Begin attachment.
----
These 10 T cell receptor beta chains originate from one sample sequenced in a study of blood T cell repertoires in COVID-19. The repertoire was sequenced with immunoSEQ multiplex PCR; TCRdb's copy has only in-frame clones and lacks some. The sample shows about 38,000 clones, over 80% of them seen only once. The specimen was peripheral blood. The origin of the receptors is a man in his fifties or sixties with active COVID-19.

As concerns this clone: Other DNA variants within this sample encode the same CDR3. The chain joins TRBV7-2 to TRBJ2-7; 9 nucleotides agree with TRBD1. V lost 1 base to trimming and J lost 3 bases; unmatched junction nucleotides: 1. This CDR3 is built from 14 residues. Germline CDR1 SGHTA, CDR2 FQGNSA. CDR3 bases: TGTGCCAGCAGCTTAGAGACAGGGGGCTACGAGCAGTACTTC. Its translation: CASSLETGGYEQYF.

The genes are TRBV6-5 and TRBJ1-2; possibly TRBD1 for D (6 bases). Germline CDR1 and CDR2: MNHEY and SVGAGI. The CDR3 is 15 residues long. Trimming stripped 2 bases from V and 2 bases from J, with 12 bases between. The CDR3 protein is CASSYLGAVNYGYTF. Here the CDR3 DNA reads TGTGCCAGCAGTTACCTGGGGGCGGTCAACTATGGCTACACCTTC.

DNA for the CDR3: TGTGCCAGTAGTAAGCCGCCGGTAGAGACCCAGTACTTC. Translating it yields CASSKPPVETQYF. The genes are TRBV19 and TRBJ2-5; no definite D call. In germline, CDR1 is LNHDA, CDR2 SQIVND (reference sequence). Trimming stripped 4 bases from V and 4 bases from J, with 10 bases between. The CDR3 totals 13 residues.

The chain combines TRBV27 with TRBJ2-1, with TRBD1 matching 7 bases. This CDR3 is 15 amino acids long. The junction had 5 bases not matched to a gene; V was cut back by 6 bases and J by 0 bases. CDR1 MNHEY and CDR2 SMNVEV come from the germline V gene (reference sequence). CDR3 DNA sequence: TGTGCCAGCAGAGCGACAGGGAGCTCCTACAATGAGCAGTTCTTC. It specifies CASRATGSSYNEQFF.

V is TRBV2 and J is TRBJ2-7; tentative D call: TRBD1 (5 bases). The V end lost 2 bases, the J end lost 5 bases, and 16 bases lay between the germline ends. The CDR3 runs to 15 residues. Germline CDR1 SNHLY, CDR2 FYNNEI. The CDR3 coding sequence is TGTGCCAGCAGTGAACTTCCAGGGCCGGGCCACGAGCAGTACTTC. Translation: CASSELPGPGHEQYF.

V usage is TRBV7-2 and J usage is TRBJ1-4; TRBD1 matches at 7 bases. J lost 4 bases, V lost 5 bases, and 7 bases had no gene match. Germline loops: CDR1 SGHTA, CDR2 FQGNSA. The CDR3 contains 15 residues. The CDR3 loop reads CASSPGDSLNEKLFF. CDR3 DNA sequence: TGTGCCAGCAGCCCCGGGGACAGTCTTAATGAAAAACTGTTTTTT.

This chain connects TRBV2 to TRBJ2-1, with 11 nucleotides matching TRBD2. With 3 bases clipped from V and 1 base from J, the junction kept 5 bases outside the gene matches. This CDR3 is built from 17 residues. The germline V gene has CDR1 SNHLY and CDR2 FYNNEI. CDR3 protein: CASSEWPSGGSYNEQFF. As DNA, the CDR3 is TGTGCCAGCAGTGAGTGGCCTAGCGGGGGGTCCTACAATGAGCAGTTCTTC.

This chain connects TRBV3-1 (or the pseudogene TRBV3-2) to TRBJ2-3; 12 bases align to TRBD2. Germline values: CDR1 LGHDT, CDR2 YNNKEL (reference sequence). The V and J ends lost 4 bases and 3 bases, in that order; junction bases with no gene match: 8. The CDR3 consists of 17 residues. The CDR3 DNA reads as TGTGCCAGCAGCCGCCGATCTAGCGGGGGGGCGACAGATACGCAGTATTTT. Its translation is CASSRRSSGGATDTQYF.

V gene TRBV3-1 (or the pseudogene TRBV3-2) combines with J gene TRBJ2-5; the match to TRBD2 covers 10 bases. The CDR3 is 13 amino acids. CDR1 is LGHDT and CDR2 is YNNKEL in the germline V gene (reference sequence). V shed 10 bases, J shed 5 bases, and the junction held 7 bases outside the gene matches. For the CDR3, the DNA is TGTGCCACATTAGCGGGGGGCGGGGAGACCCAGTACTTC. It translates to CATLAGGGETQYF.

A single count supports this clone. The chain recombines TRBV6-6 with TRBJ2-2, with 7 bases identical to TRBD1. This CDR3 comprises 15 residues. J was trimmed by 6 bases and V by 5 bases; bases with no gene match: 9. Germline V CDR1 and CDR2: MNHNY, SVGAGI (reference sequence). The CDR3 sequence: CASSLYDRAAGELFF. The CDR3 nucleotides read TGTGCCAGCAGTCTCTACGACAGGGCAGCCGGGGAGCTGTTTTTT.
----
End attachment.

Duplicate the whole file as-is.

These 10 T cell receptor beta chains originate from one sample sequenced in a study of blood T cell repertoires in COVID-19. The repertoire was sequenced with immunoSEQ multiplex PCR; TCRdb's copy has only in-frame clones and lacks some. The sample shows about 38,000 clones, over 80% of them seen only once. The specimen was peripheral blood. The origin of the receptors is a man in his fifties or sixties with active COVID-19.

As concerns this clone: Other DNA variants within this sample encode the same CDR3. The chain joins TRBV7-2 to TRBJ2-7; 9 nucleotides agree with TRBD1. V lost 1 base to trimming and J lost 3 bases; unmatched junction nucleotides: 1. This CDR3 is built from 14 residues. Germline CDR1 SGHTA, CDR2 FQGNSA. CDR3 bases: TGTGCCAGCAGCTTAGAGACAGGGGGCTACGAGCAGTACTTC. Its translation: CASSLETGGYEQYF.

The genes are TRBV6-5 and TRBJ1-2; possibly TRBD1 for D (6 bases). Germline CDR1 and CDR2: MNHEY and SVGAGI. The CDR3 is 15 residues long. Trimming stripped 2 bases from V and 2 bases from J, with 12 bases between. The CDR3 protein is CASSYLGAVNYGYTF. Here the CDR3 DNA reads TGTGCCAGCAGTTACCTGGGGGCGGTCAACTATGGCTACACCTTC.

DNA for the CDR3: TGTGCCAGTAGTAAGCCGCCGGTAGAGACCCAGTACTTC. Translating it yields CASSKPPVETQYF. The genes are TRBV19 and TRBJ2-5; no definite D call. In germline, CDR1 is LNHDA, CDR2 SQIVND (reference sequence). Trimming stripped 4 bases from V and 4 bases from J, with 10 bases between. The CDR3 totals 13 residues.

The chain combines TRBV27 with TRBJ2-1, with TRBD1 matching 7 bases. This CDR3 is 15 amino acids long. The junction had 5 bases not matched to a gene; V was cut back by 6 bases and J by 0 bases. CDR1 MNHEY and CDR2 SMNVEV come from the germline V gene (reference sequence). CDR3 DNA sequence: TGTGCCAGCAGAGCGACAGGGAGCTCCTACAATGAGCAGTTCTTC. It specifies CASRATGSSYNEQFF.

V is TRBV2 and J is TRBJ2-7; tentative D call: TRBD1 (5 bases). The V end lost 2 bases, the J end lost 5 bases, and 16 bases lay between the germline ends. The CDR3 runs to 15 residues. Germline CDR1 SNHLY, CDR2 FYNNEI. The CDR3 coding sequence is TGTGCCAGCAGTGAACTTCCAGGGCCGGGCCACGAGCAGTACTTC. Translation: CASSELPGPGHEQYF.

V usage is TRBV7-2 and J usage is TRBJ1-4; TRBD1 matches at 7 bases. J lost 4 bases, V lost 5 bases, and 7 bases had no gene match. Germline loops: CDR1 SGHTA, CDR2 FQGNSA. The CDR3 contains 15 residues. The CDR3 loop reads CASSPGDSLNEKLFF. CDR3 DNA sequence: TGTGCCAGCAGCCCCGGGGACAGTCTTAATGAAAAACTGTTTTTT.

This chain connects TRBV2 to TRBJ2-1, with 11 nucleotides matching TRBD2. With 3 bases clipped from V and 1 base from J, the junction kept 5 bases outside the gene matches. This CDR3 is built from 17 residues. The germline V gene has CDR1 SNHLY and CDR2 FYNNEI. CDR3 protein: CASSEWPSGGSYNEQFF. As DNA, the CDR3 is TGTGCCAGCAGTGAGTGGCCTAGCGGGGGGTCCTACAATGAGCAGTTCTTC.

This chain connects TRBV3-1 (or the pseudogene TRBV3-2) to TRBJ2-3; 12 bases align to TRBD2. Germline values: CDR1 LGHDT, CDR2 YNNKEL (reference sequence). The V and J ends lost 4 bases and 3 bases, in that order; junction bases with no gene match: 8. The CDR3 consists of 17 residues. The CDR3 DNA reads as TGTGCCAGCAGCCGCCGATCTAGCGGGGGGGCGACAGATACGCAGTATTTT. Its translation is CASSRRSSGGATDTQYF.

V gene TRBV3-1 (or the pseudogene TRBV3-2) combines with J gene TRBJ2-5; the match to TRBD2 covers 10 bases. The CDR3 is 13 amino acids. CDR1 is LGHDT and CDR2 is YNNKEL in the germline V gene (reference sequence). V shed 10 bases, J shed 5 bases, and the junction held 7 bases outside the gene matches. For the CDR3, the DNA is TGTGCCACATTAGCGGGGGGCGGGGAGACCCAGTACTTC. It translates to CATLAGGGETQYF.

A single count supports this clone. The chain recombines TRBV6-6 with TRBJ2-2, with 7 bases identical to TRBD1. This CDR3 comprises 15 residues. J was trimmed by 6 bases and V by 5 bases; bases with no gene match: 9. Germline V CDR1 and CDR2: MNHNY, SVGAGI (reference sequence). The CDR3 sequence: CASSLYDRAAGELFF. The CDR3 nucleotides read TGTGCCAGCAGTCTCTACGACAGGGCAGCCGGGGAGCTGTTTTTT.